Wednesday, April 10, 2013

P-young Gang style

Who knows where slangs come from? But in Trinidad and Tobago we have a history of coming up with terms that permeate a generation. To me they are like values that we share as an age group. There have been so many there have been over the years.

The thought for this post came to me this morning while listening to BLS online, NY radio station WBLS, known to New Yorkers as BLS. A caller said “I’m 41 Sun!” I thought to myself that there may be young people wondering why an ‘old man’ would say “sun”. The fact is that his generation would have been using that slang in their youth, in their 20’s and so it was still his. But that may not be understood by some who feel him too old to use that kind of slang.

It’s interesting what people feel 40 something’s should be doing and saying. Most are married with children and should be protecting their young ones from the evils of the world, insisting on proper values.

In Trinidad and Tobago it’s worse in that the values we ascribe too are determined by the ruling political parties and those in my view are rooted in the post independence era, heavily imbued with colonial mores.

One term that my generation coined was the phonetic equivalent of pyong, much like the North Korean capital, Pyongyang. It means one who loves something a lot – a t.v. pueong watches a lot of t.v., a mango pueong can’t not eat a mango. And in true Trini form one is mildly but albeit vilified for being a pueong/pyong. The contemporary equivalent would be a "banton", I hope – it not being any longer my generational responsibility to come up with slangs and be able to defend their definition.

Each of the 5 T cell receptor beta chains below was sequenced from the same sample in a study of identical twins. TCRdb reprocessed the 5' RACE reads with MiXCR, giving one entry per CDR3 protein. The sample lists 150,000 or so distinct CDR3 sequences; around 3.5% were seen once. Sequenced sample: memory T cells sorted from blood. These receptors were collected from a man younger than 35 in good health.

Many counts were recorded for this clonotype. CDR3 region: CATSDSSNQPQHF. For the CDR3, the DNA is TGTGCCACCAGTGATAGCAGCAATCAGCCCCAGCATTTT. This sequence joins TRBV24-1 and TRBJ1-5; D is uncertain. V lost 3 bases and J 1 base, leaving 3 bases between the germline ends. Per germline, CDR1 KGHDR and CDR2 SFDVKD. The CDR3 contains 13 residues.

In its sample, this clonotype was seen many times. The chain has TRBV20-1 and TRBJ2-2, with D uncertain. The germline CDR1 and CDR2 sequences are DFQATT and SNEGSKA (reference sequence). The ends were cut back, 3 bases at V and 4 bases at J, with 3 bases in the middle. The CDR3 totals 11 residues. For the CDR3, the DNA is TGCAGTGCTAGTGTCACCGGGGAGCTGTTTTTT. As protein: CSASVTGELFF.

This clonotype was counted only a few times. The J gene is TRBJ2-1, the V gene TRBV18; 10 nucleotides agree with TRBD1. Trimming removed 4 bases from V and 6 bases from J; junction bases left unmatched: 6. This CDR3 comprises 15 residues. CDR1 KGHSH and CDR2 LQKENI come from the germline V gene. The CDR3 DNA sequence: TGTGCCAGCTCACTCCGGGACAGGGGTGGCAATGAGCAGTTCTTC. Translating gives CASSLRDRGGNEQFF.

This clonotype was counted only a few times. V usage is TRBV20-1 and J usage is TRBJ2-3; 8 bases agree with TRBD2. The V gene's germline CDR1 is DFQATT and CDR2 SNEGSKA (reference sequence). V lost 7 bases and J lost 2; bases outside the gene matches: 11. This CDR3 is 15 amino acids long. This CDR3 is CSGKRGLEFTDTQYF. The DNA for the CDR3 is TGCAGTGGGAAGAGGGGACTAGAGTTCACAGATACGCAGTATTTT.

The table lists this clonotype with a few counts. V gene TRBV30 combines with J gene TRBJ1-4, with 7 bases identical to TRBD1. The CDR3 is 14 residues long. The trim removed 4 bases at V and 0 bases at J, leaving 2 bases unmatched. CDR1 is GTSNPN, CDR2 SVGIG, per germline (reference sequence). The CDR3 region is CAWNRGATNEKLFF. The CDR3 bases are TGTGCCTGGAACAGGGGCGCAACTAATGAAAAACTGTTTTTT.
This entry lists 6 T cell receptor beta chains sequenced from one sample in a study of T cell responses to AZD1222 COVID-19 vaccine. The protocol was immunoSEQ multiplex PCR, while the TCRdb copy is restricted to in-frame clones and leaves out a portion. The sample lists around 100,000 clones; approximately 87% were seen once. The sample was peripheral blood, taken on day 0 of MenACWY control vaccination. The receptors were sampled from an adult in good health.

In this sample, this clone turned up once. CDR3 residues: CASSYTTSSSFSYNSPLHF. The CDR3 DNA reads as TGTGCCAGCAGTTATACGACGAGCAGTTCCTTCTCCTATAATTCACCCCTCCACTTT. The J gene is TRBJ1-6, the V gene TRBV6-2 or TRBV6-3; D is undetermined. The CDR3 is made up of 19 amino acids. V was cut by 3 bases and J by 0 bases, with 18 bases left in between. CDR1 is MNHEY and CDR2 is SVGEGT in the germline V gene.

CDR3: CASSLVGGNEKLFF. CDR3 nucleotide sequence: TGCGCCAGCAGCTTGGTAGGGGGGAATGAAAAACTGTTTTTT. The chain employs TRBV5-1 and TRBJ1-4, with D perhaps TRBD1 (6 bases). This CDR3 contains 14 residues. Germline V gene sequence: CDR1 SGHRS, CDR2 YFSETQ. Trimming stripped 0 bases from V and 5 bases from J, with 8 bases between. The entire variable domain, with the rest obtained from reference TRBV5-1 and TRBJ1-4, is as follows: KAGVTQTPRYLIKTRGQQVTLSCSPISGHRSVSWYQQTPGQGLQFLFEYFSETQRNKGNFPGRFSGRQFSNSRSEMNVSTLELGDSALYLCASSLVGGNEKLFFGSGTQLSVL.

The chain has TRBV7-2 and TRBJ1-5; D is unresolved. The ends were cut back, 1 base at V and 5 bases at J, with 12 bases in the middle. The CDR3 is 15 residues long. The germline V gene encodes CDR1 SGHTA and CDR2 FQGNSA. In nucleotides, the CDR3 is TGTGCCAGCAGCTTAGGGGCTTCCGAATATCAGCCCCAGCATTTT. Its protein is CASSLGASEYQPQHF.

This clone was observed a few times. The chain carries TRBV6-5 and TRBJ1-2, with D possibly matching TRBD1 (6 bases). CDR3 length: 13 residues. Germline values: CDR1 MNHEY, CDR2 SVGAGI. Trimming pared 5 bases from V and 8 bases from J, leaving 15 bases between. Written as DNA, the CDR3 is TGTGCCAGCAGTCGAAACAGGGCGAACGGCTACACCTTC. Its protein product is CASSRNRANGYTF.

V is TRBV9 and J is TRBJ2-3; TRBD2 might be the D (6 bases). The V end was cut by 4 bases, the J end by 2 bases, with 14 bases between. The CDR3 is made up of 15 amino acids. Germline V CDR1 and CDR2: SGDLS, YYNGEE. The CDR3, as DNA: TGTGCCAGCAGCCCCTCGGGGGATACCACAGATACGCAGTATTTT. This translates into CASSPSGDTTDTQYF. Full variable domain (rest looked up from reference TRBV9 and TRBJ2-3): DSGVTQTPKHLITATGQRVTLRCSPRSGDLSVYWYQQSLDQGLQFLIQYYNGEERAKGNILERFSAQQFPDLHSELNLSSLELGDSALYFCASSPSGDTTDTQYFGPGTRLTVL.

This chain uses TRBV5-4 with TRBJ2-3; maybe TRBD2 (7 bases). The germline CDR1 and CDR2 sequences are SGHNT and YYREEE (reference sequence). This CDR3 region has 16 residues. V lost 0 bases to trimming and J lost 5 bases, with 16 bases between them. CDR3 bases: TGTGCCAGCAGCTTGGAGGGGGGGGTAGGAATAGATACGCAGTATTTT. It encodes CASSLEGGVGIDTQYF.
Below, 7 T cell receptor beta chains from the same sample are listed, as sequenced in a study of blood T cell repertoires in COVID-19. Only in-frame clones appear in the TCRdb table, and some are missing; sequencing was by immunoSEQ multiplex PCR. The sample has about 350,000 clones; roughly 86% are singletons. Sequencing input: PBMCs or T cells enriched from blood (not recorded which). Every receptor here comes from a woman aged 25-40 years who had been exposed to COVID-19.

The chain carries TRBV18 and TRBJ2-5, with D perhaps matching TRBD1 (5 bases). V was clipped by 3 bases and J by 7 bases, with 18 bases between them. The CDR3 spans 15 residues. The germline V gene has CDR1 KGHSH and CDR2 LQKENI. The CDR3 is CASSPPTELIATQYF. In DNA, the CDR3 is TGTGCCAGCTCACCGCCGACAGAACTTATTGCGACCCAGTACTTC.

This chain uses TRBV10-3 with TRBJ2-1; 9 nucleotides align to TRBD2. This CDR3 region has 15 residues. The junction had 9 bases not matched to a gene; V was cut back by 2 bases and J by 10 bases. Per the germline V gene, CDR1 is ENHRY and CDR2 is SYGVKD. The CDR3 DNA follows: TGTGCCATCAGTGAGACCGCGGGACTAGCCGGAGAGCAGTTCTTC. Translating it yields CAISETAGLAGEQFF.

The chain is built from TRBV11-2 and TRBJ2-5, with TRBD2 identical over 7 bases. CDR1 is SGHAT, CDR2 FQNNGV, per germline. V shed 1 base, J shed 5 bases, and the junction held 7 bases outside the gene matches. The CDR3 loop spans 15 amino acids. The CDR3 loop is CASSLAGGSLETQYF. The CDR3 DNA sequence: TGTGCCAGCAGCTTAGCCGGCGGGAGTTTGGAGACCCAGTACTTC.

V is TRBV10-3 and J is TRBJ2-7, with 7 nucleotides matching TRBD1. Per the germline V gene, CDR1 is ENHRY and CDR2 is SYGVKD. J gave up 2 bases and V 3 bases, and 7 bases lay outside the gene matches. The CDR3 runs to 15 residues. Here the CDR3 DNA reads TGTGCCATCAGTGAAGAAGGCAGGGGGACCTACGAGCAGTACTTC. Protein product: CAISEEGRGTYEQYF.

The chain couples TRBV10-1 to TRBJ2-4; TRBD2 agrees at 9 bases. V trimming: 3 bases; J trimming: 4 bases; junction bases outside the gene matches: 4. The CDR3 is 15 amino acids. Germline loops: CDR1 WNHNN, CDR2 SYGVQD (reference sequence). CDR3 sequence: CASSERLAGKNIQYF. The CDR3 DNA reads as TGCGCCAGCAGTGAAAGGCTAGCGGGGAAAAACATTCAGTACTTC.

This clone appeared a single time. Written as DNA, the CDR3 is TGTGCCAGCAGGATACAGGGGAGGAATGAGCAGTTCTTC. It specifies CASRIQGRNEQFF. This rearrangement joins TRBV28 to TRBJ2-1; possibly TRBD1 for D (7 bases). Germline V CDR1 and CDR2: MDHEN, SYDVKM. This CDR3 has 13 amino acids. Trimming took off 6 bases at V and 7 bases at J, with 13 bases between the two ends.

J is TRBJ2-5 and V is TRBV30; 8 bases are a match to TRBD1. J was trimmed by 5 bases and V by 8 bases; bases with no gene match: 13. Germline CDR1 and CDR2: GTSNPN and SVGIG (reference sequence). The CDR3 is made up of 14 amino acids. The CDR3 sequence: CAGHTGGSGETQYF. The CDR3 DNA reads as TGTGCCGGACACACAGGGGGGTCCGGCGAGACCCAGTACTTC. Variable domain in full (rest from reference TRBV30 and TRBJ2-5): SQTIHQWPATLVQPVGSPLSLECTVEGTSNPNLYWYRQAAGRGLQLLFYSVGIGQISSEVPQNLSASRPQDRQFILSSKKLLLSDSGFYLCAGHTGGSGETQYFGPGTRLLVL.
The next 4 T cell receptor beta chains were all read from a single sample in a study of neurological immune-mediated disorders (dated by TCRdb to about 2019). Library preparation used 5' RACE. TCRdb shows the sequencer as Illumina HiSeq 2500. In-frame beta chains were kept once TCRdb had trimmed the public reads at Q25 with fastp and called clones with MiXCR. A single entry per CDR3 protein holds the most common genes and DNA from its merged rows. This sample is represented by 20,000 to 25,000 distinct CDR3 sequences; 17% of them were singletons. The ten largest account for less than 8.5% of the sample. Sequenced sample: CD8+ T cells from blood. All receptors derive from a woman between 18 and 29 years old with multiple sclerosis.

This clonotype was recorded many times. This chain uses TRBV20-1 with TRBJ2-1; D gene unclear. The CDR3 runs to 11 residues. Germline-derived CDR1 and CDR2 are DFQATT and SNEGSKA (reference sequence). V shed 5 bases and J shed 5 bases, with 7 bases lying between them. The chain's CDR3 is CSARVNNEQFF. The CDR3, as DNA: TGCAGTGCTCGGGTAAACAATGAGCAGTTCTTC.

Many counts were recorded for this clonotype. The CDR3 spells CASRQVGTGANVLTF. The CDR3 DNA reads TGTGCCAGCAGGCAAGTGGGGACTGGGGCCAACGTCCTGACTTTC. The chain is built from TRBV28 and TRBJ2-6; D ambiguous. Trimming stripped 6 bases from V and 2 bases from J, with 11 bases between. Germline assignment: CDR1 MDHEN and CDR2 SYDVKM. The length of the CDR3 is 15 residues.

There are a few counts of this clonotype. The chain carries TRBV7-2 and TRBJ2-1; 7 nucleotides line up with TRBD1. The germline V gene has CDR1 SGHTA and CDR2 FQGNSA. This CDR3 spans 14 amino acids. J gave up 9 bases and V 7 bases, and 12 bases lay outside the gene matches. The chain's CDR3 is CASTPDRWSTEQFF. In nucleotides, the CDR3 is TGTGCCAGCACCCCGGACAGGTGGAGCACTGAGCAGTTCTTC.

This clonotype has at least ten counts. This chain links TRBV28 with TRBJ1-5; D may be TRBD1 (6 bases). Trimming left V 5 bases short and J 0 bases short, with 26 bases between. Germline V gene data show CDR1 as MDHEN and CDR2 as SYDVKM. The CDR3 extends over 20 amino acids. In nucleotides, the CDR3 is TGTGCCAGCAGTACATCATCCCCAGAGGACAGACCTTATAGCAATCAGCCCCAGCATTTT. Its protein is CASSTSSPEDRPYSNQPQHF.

As I write the UN believes that any exacerbation of the North Korean dilemma would be “uncontrollable” to quote General Secratary Ban Ki Moon. My only hope is that if my Seoul is in danger that I have enough time to fly south for the winter as it would mean a new cold Cold War. 

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